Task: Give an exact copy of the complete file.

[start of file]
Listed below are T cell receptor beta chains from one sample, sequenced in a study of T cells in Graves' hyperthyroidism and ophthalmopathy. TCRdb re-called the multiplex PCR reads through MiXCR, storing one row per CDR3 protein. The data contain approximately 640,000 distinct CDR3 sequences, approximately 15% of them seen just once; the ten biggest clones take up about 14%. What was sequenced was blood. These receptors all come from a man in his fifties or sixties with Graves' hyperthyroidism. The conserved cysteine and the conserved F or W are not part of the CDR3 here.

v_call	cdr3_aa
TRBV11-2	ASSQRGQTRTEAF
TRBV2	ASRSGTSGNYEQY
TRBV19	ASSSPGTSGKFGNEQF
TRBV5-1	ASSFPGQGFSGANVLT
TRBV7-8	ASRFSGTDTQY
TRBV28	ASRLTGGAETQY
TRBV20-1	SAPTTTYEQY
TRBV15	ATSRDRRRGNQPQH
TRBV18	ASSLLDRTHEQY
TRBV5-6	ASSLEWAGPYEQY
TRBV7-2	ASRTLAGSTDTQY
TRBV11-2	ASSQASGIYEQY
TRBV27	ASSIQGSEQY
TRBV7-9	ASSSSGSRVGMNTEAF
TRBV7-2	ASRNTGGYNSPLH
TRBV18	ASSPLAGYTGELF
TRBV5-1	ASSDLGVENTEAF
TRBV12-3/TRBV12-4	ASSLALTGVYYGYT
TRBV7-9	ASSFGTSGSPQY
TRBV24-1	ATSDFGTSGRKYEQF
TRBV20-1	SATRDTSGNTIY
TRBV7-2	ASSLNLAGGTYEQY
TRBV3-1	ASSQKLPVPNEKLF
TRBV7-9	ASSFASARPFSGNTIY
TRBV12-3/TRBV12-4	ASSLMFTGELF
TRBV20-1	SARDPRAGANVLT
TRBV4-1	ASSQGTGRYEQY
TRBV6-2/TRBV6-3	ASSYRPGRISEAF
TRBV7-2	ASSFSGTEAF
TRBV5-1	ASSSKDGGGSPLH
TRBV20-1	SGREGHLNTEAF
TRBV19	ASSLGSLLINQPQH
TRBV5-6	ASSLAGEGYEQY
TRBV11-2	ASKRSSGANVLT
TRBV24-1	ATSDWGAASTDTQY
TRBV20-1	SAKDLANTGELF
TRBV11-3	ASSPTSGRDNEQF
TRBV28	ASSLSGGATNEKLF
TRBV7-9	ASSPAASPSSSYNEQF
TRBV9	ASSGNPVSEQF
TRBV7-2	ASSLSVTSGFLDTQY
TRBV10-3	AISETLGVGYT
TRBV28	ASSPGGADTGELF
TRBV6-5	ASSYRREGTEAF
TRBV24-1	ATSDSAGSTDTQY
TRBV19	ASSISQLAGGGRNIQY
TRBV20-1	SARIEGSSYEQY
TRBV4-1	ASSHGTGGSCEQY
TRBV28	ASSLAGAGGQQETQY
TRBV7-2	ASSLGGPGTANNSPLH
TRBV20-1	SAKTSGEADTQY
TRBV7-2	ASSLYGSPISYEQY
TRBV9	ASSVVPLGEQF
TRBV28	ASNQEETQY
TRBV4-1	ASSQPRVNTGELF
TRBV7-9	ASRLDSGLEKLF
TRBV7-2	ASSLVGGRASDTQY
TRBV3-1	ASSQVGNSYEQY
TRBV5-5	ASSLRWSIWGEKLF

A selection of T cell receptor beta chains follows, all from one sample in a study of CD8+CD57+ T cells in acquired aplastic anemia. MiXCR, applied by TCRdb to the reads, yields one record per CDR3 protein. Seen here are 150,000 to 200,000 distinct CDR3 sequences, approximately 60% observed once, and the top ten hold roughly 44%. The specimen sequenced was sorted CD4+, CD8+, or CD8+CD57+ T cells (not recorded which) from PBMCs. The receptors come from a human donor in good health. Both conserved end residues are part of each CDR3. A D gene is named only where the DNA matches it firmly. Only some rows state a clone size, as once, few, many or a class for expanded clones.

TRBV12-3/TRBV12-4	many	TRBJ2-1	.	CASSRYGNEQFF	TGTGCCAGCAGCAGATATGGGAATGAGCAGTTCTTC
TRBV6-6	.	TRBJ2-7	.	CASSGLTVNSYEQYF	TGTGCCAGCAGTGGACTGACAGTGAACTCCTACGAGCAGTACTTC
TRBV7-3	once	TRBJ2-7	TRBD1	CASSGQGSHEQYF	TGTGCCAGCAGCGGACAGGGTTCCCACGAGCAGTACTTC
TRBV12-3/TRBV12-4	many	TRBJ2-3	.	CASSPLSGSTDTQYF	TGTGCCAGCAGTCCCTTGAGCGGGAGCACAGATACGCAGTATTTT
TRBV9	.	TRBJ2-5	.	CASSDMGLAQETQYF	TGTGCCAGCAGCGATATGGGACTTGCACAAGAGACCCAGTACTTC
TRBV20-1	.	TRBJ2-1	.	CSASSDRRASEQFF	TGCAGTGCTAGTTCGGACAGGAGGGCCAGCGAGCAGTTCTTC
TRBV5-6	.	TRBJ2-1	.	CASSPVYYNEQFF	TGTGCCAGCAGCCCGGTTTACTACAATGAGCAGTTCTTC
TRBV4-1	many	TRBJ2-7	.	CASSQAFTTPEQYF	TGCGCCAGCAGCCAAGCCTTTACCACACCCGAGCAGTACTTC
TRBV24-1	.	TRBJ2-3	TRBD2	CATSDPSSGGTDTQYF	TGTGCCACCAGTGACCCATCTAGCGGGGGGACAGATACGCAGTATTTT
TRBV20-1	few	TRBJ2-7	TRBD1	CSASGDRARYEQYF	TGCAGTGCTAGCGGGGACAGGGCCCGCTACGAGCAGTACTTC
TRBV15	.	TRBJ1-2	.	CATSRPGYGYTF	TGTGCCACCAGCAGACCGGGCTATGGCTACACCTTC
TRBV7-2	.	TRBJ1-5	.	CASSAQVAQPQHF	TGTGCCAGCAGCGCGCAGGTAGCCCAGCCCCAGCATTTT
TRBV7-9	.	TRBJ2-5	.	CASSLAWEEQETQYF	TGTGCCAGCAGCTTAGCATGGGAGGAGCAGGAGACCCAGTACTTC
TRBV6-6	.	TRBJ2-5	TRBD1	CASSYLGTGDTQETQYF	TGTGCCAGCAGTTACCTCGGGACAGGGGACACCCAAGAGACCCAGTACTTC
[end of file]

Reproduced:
Listed below are T cell receptor beta chains from one sample, sequenced in a study of T cells in Graves' hyperthyroidism and ophthalmopathy. TCRdb re-called the multiplex PCR reads through MiXCR, storing one row per CDR3 protein. The data contain approximately 640,000 distinct CDR3 sequences, approximately 15% of them seen just once; the ten biggest clones take up about 14%. What was sequenced was blood. These receptors all come from a man in his fifties or sixties with Graves' hyperthyroidism. The conserved cysteine and the conserved F or W are not part of the CDR3 here.

v_call	cdr3_aa
TRBV11-2	ASSQRGQTRTEAF
TRBV2	ASRSGTSGNYEQY
TRBV19	ASSSPGTSGKFGNEQF
TRBV5-1	ASSFPGQGFSGANVLT
TRBV7-8	ASRFSGTDTQY
TRBV28	ASRLTGGAETQY
TRBV20-1	SAPTTTYEQY
TRBV15	ATSRDRRRGNQPQH
TRBV18	ASSLLDRTHEQY
TRBV5-6	ASSLEWAGPYEQY
TRBV7-2	ASRTLAGSTDTQY
TRBV11-2	ASSQASGIYEQY
TRBV27	ASSIQGSEQY
TRBV7-9	ASSSSGSRVGMNTEAF
TRBV7-2	ASRNTGGYNSPLH
TRBV18	ASSPLAGYTGELF
TRBV5-1	ASSDLGVENTEAF
TRBV12-3/TRBV12-4	ASSLALTGVYYGYT
TRBV7-9	ASSFGTSGSPQY
TRBV24-1	ATSDFGTSGRKYEQF
TRBV20-1	SATRDTSGNTIY
TRBV7-2	ASSLNLAGGTYEQY
TRBV3-1	ASSQKLPVPNEKLF
TRBV7-9	ASSFASARPFSGNTIY
TRBV12-3/TRBV12-4	ASSLMFTGELF
TRBV20-1	SARDPRAGANVLT
TRBV4-1	ASSQGTGRYEQY
TRBV6-2/TRBV6-3	ASSYRPGRISEAF
TRBV7-2	ASSFSGTEAF
TRBV5-1	ASSSKDGGGSPLH
TRBV20-1	SGREGHLNTEAF
TRBV19	ASSLGSLLINQPQH
TRBV5-6	ASSLAGEGYEQY
TRBV11-2	ASKRSSGANVLT
TRBV24-1	ATSDWGAASTDTQY
TRBV20-1	SAKDLANTGELF
TRBV11-3	ASSPTSGRDNEQF
TRBV28	ASSLSGGATNEKLF
TRBV7-9	ASSPAASPSSSYNEQF
TRBV9	ASSGNPVSEQF
TRBV7-2	ASSLSVTSGFLDTQY
TRBV10-3	AISETLGVGYT
TRBV28	ASSPGGADTGELF
TRBV6-5	ASSYRREGTEAF
TRBV24-1	ATSDSAGSTDTQY
TRBV19	ASSISQLAGGGRNIQY
TRBV20-1	SARIEGSSYEQY
TRBV4-1	ASSHGTGGSCEQY
TRBV28	ASSLAGAGGQQETQY
TRBV7-2	ASSLGGPGTANNSPLH
TRBV20-1	SAKTSGEADTQY
TRBV7-2	ASSLYGSPISYEQY
TRBV9	ASSVVPLGEQF
TRBV28	ASNQEETQY
TRBV4-1	ASSQPRVNTGELF
TRBV7-9	ASRLDSGLEKLF
TRBV7-2	ASSLVGGRASDTQY
TRBV3-1	ASSQVGNSYEQY
TRBV5-5	ASSLRWSIWGEKLF

A selection of T cell receptor beta chains follows, all from one sample in a study of CD8+CD57+ T cells in acquired aplastic anemia. MiXCR, applied by TCRdb to the reads, yields one record per CDR3 protein. Seen here are 150,000 to 200,000 distinct CDR3 sequences, approximately 60% observed once, and the top ten hold roughly 44%. The specimen sequenced was sorted CD4+, CD8+, or CD8+CD57+ T cells (not recorded which) from PBMCs. The receptors come from a human donor in good health. Both conserved end residues are part of each CDR3. A D gene is named only where the DNA matches it firmly. Only some rows state a clone size, as once, few, many or a class for expanded clones.

TRBV12-3/TRBV12-4	many	TRBJ2-1	.	CASSRYGNEQFF	TGTGCCAGCAGCAGATATGGGAATGAGCAGTTCTTC
TRBV6-6	.	TRBJ2-7	.	CASSGLTVNSYEQYF	TGTGCCAGCAGTGGACTGACAGTGAACTCCTACGAGCAGTACTTC
TRBV7-3	once	TRBJ2-7	TRBD1	CASSGQGSHEQYF	TGTGCCAGCAGCGGACAGGGTTCCCACGAGCAGTACTTC
TRBV12-3/TRBV12-4	many	TRBJ2-3	.	CASSPLSGSTDTQYF	TGTGCCAGCAGTCCCTTGAGCGGGAGCACAGATACGCAGTATTTT
TRBV9	.	TRBJ2-5	.	CASSDMGLAQETQYF	TGTGCCAGCAGCGATATGGGACTTGCACAAGAGACCCAGTACTTC
TRBV20-1	.	TRBJ2-1	.	CSASSDRRASEQFF	TGCAGTGCTAGTTCGGACAGGAGGGCCAGCGAGCAGTTCTTC
TRBV5-6	.	TRBJ2-1	.	CASSPVYYNEQFF	TGTGCCAGCAGCCCGGTTTACTACAATGAGCAGTTCTTC
TRBV4-1	many	TRBJ2-7	.	CASSQAFTTPEQYF	TGCGCCAGCAGCCAAGCCTTTACCACACCCGAGCAGTACTTC
TRBV24-1	.	TRBJ2-3	TRBD2	CATSDPSSGGTDTQYF	TGTGCCACCAGTGACCCATCTAGCGGGGGGACAGATACGCAGTATTTT
TRBV20-1	few	TRBJ2-7	TRBD1	CSASGDRARYEQYF	TGCAGTGCTAGCGGGGACAGGGCCCGCTACGAGCAGTACTTC
TRBV15	.	TRBJ1-2	.	CATSRPGYGYTF	TGTGCCACCAGCAGACCGGGCTATGGCTACACCTTC
TRBV7-2	.	TRBJ1-5	.	CASSAQVAQPQHF	TGTGCCAGCAGCGCGCAGGTAGCCCAGCCCCAGCATTTT
TRBV7-9	.	TRBJ2-5	.	CASSLAWEEQETQYF	TGTGCCAGCAGCTTAGCATGGGAGGAGCAGGAGACCCAGTACTTC
TRBV6-6	.	TRBJ2-5	TRBD1	CASSYLGTGDTQETQYF	TGTGCCAGCAGTTACCTCGGGACAGGGGACACCCAAGAGACCCAGTACTTC